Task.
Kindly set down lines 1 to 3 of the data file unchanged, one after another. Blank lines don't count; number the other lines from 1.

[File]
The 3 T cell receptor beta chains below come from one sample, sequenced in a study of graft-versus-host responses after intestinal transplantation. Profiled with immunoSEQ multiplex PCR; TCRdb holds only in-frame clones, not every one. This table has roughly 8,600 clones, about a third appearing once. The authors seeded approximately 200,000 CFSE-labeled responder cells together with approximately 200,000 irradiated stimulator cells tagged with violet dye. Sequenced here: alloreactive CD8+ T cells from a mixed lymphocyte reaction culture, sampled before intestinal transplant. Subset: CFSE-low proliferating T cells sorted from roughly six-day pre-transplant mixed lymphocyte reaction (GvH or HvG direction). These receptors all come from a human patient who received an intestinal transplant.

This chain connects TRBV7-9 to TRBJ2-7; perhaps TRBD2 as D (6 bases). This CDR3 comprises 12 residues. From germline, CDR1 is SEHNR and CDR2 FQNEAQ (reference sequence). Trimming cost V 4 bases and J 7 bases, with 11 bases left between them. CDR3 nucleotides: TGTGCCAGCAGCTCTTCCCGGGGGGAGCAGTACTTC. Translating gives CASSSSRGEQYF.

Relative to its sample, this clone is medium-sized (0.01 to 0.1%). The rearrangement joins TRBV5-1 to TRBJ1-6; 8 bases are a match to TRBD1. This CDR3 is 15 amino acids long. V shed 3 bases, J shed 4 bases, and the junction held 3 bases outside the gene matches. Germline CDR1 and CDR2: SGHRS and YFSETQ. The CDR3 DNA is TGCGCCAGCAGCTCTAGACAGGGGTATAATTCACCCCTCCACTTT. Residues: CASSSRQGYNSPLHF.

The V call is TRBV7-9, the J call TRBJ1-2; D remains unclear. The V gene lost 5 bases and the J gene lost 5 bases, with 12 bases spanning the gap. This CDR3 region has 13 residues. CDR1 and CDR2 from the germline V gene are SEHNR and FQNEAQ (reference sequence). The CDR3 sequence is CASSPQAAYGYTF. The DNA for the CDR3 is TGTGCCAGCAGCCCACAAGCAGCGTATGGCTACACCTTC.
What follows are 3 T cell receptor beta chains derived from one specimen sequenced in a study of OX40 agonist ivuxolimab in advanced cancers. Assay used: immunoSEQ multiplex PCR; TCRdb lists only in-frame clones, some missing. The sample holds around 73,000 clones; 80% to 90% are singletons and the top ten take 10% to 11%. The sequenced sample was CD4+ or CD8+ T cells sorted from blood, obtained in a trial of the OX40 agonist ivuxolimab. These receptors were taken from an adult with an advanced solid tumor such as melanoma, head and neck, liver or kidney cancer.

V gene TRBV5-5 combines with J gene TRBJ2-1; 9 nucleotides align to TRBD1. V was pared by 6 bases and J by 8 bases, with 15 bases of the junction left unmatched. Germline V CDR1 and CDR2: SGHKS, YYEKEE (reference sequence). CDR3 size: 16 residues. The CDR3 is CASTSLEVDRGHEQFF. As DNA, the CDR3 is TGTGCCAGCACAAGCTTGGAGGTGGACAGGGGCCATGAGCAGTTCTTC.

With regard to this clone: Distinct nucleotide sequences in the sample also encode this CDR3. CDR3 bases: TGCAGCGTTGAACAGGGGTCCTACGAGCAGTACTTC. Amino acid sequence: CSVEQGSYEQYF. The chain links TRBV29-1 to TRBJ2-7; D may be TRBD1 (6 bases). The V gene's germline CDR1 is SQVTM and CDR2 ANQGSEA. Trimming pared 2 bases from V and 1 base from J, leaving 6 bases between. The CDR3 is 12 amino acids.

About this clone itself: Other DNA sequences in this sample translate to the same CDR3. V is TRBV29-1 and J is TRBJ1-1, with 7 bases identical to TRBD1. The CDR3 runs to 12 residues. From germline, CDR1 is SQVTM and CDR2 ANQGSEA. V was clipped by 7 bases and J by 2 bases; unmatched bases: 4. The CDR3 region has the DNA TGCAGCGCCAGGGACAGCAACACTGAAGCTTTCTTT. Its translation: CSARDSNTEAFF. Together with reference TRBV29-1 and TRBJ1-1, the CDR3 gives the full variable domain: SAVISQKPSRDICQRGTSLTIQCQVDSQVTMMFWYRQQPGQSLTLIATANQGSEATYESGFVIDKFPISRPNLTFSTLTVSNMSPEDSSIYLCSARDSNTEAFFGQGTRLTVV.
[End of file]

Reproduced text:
The 3 T cell receptor beta chains below come from one sample, sequenced in a study of graft-versus-host responses after intestinal transplantation. Profiled with immunoSEQ multiplex PCR; TCRdb holds only in-frame clones, not every one. This table has roughly 8,600 clones, about a third appearing once. The authors seeded approximately 200,000 CFSE-labeled responder cells together with approximately 200,000 irradiated stimulator cells tagged with violet dye. Sequenced here: alloreactive CD8+ T cells from a mixed lymphocyte reaction culture, sampled before intestinal transplant. Subset: CFSE-low proliferating T cells sorted from roughly six-day pre-transplant mixed lymphocyte reaction (GvH or HvG direction). These receptors all come from a human patient who received an intestinal transplant.

This chain connects TRBV7-9 to TRBJ2-7; perhaps TRBD2 as D (6 bases). This CDR3 comprises 12 residues. From germline, CDR1 is SEHNR and CDR2 FQNEAQ (reference sequence). Trimming cost V 4 bases and J 7 bases, with 11 bases left between them. CDR3 nucleotides: TGTGCCAGCAGCTCTTCCCGGGGGGAGCAGTACTTC. Translating gives CASSSSRGEQYF.

Relative to its sample, this clone is medium-sized (0.01 to 0.1%). The rearrangement joins TRBV5-1 to TRBJ1-6; 8 bases are a match to TRBD1. This CDR3 is 15 amino acids long. V shed 3 bases, J shed 4 bases, and the junction held 3 bases outside the gene matches. Germline CDR1 and CDR2: SGHRS and YFSETQ. The CDR3 DNA is TGCGCCAGCAGCTCTAGACAGGGGTATAATTCACCCCTCCACTTT. Residues: CASSSRQGYNSPLHF.